HomeNewsPlant Vogtle nuclear expansion delayed again

Plant Vogtle nuclear expansion delayed again

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by Dave Williams | Feb 18, 2022 | Capitol Beat News Service

ATLANTA – Georgia Power has encountered additional delays in the nuclear expansion at Plant Vogtle that will delay the project an additional three to six months.

The Atlanta-based utility announced Thursday that the first of two new reactors at the plant south of Augusta won’t be completed until the fourth quarter of this year or the first quarter of 2023. The second reactor will follow in the third or fourth quarter of next year under the revised schedule.

The delays will add $920 million to the project’s cost, more than doubling the original projected price tag of $14 billion when the Georgia Public Service Commission first approved the project in 2009.

While the first new reactor was 99% complete as of Jan. 31 and the entire project was 96% complete, detailed documentation required by the Nuclear Regulatory Commission is holding up the process.

“Our priority is, has been and will continue to be bringing Vogtle Units 3 & 4 safely online – to ‘get it right’ – so that we can provide Georgia with a reliable carbon-free energy resource for the next 60 to 80 years,” Georgia Power spokesman Jeff Wilson said Friday.

The Vogtle expansion has been hit with a series of scheduling delays and cost overruns since work began, prompting environmental and consumer advocates to criticize the project as a waste of money that should have been spent pursuing renewable energy.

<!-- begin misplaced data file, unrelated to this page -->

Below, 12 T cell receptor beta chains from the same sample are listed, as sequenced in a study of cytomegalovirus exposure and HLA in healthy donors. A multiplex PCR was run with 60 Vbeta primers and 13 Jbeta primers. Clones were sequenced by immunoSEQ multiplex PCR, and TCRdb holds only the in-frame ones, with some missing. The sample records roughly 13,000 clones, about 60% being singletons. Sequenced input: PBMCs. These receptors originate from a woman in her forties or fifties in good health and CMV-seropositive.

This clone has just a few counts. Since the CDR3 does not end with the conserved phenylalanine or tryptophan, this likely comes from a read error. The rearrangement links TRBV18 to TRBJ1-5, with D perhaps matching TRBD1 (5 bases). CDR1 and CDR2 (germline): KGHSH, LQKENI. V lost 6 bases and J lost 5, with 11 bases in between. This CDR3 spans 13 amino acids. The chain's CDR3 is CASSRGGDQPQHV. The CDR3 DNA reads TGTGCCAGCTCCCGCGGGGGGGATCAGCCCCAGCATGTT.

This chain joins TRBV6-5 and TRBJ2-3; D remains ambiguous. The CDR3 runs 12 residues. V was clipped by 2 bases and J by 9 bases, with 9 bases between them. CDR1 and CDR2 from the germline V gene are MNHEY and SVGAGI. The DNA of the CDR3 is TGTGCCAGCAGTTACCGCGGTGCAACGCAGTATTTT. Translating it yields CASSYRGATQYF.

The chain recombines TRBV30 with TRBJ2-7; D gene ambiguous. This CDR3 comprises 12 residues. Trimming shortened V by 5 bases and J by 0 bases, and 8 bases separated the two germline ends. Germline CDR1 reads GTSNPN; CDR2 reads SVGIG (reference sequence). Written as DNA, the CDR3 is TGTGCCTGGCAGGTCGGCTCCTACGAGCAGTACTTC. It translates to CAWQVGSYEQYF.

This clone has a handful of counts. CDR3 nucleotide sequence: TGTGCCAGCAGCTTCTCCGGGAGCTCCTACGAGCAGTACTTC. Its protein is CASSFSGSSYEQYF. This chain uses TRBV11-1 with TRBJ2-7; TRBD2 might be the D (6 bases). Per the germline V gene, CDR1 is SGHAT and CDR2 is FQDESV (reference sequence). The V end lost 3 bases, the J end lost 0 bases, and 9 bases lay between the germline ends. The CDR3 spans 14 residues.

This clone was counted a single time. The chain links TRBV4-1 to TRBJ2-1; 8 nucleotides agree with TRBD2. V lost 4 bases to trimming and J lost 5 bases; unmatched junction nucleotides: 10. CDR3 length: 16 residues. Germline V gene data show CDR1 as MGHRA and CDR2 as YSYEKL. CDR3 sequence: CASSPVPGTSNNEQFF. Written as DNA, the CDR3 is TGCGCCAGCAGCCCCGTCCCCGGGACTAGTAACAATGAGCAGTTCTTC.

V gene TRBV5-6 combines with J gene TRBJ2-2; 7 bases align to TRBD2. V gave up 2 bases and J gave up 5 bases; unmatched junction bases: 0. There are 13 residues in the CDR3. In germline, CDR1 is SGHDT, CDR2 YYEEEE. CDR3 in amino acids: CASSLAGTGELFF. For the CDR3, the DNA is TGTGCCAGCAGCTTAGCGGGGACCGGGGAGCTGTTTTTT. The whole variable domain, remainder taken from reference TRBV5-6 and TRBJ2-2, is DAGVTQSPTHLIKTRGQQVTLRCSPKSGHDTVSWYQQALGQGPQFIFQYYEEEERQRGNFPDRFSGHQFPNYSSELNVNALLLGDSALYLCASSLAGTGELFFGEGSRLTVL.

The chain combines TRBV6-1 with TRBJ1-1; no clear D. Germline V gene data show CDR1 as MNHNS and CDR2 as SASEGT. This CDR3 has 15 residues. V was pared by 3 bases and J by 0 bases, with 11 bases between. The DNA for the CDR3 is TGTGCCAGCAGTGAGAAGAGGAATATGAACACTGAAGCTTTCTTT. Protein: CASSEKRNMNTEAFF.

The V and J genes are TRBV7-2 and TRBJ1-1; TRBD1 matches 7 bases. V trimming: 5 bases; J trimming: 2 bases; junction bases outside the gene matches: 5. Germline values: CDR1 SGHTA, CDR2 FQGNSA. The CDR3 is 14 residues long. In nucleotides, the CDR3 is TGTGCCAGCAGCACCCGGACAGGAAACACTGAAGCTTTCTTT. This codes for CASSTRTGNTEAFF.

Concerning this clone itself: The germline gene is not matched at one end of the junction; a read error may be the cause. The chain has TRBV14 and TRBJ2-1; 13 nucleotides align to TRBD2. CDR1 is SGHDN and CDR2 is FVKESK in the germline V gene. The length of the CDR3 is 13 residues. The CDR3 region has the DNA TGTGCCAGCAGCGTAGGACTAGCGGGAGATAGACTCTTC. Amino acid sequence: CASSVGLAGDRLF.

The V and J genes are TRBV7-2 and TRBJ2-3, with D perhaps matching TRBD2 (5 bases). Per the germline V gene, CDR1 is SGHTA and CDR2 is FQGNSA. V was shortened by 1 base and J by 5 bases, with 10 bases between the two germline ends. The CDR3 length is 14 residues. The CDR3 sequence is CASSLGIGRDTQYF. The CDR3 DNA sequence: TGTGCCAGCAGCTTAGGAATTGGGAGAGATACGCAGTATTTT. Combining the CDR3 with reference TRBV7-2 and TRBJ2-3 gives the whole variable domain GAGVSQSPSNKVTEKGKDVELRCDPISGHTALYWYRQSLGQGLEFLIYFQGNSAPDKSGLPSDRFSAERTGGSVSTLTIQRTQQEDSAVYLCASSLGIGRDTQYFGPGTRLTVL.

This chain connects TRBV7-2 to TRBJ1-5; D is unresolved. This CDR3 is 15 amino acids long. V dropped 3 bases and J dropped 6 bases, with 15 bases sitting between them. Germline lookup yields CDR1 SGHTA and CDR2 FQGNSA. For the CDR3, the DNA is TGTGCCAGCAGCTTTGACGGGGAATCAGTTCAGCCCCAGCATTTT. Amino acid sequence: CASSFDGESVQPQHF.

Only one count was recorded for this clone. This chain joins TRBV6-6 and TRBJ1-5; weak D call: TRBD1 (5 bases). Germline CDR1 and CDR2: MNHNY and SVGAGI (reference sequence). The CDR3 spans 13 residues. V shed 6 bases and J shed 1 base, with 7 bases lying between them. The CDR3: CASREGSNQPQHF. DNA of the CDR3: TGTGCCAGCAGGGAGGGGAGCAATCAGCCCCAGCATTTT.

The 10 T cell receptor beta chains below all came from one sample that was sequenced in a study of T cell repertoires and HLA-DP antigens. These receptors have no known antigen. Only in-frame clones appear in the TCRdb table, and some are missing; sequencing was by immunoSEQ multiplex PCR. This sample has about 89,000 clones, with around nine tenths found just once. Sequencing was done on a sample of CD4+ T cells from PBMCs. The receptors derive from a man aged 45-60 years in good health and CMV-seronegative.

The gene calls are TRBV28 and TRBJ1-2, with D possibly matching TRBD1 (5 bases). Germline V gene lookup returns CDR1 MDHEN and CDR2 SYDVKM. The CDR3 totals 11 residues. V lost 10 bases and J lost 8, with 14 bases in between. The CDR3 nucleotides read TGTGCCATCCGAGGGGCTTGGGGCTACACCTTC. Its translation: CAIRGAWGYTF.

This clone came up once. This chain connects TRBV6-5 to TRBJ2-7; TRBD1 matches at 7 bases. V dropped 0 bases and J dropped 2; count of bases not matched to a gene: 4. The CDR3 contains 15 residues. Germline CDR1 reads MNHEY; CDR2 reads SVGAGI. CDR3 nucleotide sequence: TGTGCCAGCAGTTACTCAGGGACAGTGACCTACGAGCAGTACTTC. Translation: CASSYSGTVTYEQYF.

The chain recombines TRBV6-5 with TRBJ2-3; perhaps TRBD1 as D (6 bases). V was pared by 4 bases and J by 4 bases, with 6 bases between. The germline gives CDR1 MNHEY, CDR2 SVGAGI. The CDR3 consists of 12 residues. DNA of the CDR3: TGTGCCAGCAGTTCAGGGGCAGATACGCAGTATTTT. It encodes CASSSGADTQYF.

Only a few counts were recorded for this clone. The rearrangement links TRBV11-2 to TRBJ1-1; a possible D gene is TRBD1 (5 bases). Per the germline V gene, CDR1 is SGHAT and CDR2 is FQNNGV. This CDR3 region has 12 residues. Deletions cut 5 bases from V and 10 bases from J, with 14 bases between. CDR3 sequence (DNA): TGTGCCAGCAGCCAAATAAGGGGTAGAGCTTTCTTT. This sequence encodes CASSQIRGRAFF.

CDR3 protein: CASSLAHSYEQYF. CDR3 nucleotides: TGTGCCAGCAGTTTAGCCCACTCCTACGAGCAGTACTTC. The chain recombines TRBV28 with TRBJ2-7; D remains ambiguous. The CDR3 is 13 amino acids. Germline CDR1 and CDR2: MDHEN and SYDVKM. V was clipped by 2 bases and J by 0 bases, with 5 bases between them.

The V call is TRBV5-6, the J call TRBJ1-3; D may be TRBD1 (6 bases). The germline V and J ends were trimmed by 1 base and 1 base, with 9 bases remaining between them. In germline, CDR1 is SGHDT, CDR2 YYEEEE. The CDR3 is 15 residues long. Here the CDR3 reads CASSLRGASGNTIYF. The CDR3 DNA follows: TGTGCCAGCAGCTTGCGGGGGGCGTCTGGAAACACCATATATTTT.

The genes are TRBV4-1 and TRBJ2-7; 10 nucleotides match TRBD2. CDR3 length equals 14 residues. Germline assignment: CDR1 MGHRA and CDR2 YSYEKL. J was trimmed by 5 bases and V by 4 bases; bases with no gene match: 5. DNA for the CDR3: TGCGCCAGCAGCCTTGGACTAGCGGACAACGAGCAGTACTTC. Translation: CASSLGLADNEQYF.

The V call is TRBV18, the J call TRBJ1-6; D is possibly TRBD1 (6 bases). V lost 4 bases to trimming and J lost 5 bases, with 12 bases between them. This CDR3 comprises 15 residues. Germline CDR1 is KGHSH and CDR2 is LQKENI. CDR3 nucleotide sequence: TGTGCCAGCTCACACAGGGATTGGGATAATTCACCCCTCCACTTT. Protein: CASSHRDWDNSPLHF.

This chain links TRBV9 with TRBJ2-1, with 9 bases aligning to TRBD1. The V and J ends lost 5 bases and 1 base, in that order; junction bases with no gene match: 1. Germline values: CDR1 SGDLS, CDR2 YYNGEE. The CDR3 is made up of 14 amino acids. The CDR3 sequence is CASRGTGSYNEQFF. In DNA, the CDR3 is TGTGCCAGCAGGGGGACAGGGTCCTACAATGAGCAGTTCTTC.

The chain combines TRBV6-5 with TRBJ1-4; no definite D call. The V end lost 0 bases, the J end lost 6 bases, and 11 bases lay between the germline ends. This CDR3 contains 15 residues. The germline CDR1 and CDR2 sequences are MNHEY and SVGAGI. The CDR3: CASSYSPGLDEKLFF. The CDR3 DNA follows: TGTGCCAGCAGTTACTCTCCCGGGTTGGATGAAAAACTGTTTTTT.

Key factors in the delays were the bankruptcy of original prime contractor Westinghouse Electric and, later, disruptions in the schedule due to the impact of COVID-19 on the construction workforce.

As a result of the latest delay, the utility partners bankrolling the project – including Oglethorpe Power, the Municipal Electric Authority of Georgia (MEAG) and Dalton Utilities – must vote by March 8 on whether to continue construction. Georgia Power already has voted to complete the project, Wilson said.

“Building new nuclear units is a complex process – and building the first new nuclear units in the U.S. in more than 30 years makes the process that much more complex,” he said.

“We have had to re-establish America’s nuclear energy supply chain and talent pipeline to ensure nuclear quality construction as well as work through the extensive nuclear quality documentation needed to bring new units online for the first time in three decades.”

This story is available through a news partnership with Capitol Beat News Service, a project of the Georgia Press Educational Foundation.

2 COMMENTS

    • When someone discovers a way to generate and store 2,234 megawatts of electricity (the output of Vogtle Units 3 and 4) for use between sunset and sunrise or someone installs about 450 5-megawatt wind turbines located in an unobstructed location that has constant, 24/7 winds of about 14 mph.

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